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Pentagon Renovation Continues On Schedule

By Sgt. Sara Wood, USA
American Forces Press Service

WASHINGTON, Sept. 30, 2005 – Renovation of the second wedge of the Pentagon is nearly completed, keeping the program on schedule and even slightly under budget, the program's director said here Sept. 29.

Wedge 2 will be completed and occupied by the end of November, and work already has started on the first section of Wedge 3, said Kenneth Catlow, director of the Pentagon Renovation and Construction Program Office. By the end of 2005 or early 2006, the second section of Wedge 3 will be vacated to prepare for construction, which will shut down the River Terrace, he said.

The $1 billion project started in the early 1990s and involves a complete overhaul of the interior of the Defense Department headquarters. The building is being renovated in five wedges. Wedge 1 was almost complete when a hijacked commercial airliner slammed into the Pentagon on Sept. 11, 2001, Catlow said. The plane struck that section, so it had to be rebuilt while construction continued on Wedge 2, he explained.

Different contractors were handling the two sections at that time, so work was completed quickly, Catlow said. "Within a year after the plane hit the building, we had people back, sitting in the building exactly where the plane came in," he said.

On an average day, about 2,000 construction and information-technology workers are working on the renovation in the Pentagon, Catlow said. Also, 400 people work in management of the program, he said. The goal of all these employees, he said, is to make the transition as smooth as possible for the people moving into and out of the newly-renovated and soon-to-be-renovated sections.

"We work really hard to take care of all those customers," he said. "Our people are absolutely phenomenal."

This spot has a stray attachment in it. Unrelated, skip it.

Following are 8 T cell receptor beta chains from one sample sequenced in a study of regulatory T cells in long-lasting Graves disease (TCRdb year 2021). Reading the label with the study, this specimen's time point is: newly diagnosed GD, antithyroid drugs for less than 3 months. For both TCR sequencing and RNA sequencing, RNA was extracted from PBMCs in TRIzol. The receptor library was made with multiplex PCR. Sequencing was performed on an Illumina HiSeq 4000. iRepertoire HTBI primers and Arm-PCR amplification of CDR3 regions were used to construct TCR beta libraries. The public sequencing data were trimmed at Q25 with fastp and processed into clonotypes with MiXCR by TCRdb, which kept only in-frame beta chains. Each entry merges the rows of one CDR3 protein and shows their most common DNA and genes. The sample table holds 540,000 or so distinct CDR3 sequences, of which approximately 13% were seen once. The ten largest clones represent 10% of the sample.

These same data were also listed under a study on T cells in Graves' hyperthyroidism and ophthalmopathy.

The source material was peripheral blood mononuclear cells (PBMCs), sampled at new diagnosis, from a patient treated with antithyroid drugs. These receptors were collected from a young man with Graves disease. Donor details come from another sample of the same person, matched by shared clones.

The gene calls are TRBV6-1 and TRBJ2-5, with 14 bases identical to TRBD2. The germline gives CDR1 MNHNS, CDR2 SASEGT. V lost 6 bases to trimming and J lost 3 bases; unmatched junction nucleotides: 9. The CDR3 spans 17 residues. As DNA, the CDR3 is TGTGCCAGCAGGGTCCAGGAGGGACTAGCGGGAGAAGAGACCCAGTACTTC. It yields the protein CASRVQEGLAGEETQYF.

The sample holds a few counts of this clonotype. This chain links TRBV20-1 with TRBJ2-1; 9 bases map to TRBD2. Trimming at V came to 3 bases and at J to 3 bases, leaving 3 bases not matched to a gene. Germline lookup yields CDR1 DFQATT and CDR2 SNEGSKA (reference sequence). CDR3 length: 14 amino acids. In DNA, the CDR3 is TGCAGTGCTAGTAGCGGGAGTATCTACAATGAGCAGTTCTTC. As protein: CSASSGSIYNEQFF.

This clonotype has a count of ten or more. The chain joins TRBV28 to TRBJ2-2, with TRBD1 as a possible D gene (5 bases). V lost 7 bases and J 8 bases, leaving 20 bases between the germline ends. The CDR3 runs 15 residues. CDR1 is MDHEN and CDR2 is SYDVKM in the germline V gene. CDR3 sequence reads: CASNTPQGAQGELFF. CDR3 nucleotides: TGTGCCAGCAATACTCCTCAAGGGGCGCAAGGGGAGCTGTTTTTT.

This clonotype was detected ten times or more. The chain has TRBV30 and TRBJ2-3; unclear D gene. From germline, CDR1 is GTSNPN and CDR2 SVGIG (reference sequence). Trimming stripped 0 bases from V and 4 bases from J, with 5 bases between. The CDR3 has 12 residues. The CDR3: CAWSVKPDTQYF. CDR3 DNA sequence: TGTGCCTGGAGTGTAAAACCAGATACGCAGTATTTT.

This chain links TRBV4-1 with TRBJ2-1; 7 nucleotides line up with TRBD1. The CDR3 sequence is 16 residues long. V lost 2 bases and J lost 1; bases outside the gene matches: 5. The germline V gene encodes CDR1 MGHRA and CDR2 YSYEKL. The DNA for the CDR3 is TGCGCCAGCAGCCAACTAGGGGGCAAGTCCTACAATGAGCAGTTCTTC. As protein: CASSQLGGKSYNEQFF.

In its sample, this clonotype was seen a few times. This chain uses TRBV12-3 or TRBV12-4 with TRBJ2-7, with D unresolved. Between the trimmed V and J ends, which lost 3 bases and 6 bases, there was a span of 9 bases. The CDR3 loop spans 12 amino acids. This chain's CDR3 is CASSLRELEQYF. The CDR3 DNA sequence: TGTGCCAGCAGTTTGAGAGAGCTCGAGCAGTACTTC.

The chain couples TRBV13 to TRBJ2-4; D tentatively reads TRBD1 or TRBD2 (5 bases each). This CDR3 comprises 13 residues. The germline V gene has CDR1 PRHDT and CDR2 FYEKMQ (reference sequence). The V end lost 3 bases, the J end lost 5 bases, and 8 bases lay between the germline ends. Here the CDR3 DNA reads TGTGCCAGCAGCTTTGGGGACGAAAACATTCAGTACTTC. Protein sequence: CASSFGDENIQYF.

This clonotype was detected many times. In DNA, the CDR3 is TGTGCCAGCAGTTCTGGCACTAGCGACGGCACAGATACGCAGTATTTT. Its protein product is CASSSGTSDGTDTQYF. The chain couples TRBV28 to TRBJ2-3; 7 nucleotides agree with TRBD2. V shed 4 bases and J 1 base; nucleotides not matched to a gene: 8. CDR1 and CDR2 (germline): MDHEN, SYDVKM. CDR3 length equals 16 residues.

Moving people poses a serious challenge, especially because the people who work in the Pentagon are often the most senior from every military department, Catlow said. There is always concern about maintaining the mission, and there is sometimes tension, but his staff has been successful at managing the transitions, he said.

Catlow recently had a chance to brief acting Deputy Defense Secretary Gordon England about the renovation program, and he said that meeting gave him a lot of validation for his work.

"If the deputy secretary of defense tells me that he's hearing nothing but good about what the program's doing -- which is what he told me personally -- then I think we're being successful," he said.

The renovation is making the Pentagon a more modern, efficient office environment, Catlow said. Utilities usage has gone down significantly in the remodeled sections, and reliability of technology systems has been increased, he said.

"We'll have a much more reliable facility -- a much more work-friendly environment -- when we're done," he said. "It'll be a modern, safe, code-compliant office and command center for the Department of Defense. And that's worth what it costs to get it done."

Catlow said he and his staff members take pride in the work they're doing on the Pentagon, because they know it's an investment in the future of the military.

"I feel like we're renovating this building for the American soldier, because that's what the Department of Defense is all about," he said. "What I'm doing here, in the Pentagon renovation program, is going to support those folks out in the field."

Work on Wedge 3 is scheduled to be completed in October 2007. After that, Wedges 4 and 5 will be renovated, and the entire project is expected to be completed by December 2010.

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